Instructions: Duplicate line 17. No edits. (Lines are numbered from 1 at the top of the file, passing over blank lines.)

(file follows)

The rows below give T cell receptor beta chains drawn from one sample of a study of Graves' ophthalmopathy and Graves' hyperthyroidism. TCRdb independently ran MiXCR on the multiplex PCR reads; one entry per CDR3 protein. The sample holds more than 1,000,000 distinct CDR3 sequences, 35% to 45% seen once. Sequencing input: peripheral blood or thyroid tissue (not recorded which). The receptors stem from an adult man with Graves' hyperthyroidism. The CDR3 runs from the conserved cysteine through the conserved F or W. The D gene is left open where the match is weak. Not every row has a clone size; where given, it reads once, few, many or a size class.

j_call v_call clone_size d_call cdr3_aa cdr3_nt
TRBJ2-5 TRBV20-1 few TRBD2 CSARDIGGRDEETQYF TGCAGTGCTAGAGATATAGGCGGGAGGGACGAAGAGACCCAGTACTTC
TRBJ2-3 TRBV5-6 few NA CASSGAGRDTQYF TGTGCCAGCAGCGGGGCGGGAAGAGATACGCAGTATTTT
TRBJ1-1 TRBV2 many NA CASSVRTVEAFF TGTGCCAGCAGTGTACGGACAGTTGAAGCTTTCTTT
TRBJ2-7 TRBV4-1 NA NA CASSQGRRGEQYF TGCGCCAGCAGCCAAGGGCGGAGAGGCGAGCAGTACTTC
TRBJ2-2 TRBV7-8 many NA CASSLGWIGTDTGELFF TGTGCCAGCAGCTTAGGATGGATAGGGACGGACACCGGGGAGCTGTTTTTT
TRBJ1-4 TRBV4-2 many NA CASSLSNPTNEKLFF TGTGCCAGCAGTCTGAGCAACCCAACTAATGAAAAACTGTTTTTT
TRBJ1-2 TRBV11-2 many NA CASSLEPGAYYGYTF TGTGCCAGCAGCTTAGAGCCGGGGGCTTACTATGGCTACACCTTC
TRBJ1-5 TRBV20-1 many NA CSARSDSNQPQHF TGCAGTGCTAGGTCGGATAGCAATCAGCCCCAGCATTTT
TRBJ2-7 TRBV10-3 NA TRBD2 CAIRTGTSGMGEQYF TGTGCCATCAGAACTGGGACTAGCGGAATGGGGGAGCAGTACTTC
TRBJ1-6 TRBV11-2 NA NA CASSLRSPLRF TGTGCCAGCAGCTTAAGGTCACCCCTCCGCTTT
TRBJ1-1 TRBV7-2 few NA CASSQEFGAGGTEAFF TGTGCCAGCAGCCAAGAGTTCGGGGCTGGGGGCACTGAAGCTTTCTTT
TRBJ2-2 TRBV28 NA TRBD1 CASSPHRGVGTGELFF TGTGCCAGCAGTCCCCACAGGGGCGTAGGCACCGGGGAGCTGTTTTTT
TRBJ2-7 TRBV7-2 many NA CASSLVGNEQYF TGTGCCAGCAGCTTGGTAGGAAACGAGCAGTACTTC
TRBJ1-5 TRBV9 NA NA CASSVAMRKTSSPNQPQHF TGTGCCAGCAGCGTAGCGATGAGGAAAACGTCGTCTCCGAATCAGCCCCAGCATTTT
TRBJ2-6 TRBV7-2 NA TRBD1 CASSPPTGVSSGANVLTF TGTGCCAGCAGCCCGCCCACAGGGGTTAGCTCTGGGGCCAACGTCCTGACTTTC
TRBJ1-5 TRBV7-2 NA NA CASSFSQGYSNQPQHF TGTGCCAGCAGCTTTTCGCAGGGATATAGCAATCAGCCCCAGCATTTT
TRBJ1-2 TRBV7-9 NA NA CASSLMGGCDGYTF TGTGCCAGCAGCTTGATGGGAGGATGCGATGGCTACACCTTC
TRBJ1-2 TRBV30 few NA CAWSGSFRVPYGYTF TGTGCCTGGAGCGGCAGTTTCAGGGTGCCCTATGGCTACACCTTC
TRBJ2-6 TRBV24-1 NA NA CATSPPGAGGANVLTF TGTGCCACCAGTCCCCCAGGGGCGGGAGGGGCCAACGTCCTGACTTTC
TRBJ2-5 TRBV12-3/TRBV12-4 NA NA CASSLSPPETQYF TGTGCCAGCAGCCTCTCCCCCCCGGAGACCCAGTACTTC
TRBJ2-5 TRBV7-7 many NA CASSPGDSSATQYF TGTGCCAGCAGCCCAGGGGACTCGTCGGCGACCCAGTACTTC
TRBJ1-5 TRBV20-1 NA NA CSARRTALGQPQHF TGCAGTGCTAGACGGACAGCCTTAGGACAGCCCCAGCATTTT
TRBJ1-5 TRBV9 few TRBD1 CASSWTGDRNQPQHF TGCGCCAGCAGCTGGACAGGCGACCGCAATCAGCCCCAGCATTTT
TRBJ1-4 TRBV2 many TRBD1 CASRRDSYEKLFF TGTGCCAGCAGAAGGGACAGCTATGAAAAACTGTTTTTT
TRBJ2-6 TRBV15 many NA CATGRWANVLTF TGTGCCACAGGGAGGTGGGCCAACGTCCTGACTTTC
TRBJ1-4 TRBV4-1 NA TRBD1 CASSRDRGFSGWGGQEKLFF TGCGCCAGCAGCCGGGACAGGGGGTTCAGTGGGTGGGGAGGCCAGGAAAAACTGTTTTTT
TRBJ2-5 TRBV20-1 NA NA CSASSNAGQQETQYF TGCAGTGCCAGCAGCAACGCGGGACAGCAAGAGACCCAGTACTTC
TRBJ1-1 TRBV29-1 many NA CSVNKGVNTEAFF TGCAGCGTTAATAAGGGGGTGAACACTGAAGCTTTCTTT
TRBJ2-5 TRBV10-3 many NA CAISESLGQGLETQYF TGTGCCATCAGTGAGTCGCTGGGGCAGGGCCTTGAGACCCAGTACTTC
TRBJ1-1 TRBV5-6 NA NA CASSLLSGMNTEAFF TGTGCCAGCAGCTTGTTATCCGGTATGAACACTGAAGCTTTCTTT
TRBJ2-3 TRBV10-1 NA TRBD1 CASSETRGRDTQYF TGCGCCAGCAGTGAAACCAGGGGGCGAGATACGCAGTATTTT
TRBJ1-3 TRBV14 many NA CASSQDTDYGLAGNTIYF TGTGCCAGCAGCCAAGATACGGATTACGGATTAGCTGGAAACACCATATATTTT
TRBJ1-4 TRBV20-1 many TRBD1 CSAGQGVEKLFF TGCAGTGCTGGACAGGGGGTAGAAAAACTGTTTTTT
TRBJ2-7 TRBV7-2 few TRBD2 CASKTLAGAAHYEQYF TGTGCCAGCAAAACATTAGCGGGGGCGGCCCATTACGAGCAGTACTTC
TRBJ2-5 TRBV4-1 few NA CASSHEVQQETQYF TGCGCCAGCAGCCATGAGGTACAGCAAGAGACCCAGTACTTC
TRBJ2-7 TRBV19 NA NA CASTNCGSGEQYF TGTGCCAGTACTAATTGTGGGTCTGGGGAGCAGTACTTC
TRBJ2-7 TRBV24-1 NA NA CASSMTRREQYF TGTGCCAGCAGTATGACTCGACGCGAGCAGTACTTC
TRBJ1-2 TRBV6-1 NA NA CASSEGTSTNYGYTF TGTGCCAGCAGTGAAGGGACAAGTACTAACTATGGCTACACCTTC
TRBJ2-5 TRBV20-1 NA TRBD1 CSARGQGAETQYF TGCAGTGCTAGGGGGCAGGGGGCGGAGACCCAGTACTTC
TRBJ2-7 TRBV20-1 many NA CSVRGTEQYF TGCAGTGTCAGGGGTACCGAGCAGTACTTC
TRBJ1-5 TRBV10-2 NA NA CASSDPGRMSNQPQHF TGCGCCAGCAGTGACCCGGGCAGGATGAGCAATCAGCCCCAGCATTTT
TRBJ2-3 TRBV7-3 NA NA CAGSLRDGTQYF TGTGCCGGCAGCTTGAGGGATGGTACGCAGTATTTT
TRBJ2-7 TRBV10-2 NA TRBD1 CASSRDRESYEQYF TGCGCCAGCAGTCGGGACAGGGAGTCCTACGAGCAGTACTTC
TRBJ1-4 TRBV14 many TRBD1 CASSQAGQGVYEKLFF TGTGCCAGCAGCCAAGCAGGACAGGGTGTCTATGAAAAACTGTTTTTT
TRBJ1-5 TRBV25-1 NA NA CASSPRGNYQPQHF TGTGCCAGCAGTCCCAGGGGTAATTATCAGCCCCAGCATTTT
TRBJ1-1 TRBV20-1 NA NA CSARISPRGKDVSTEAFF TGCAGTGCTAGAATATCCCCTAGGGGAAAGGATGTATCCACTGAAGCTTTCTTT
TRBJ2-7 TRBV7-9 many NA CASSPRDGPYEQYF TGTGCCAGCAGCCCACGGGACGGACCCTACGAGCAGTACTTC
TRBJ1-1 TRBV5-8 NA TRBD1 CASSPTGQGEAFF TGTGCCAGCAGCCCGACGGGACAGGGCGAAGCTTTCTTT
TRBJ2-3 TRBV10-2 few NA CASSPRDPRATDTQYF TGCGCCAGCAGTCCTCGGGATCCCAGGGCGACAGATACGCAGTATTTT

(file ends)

TRBJ2-6 TRBV7-2 NA TRBD1 CASSPPTGVSSGANVLTF TGTGCCAGCAGCCCGCCCACAGGGGTTAGCTCTGGGGCCAACGTCCTGACTTTC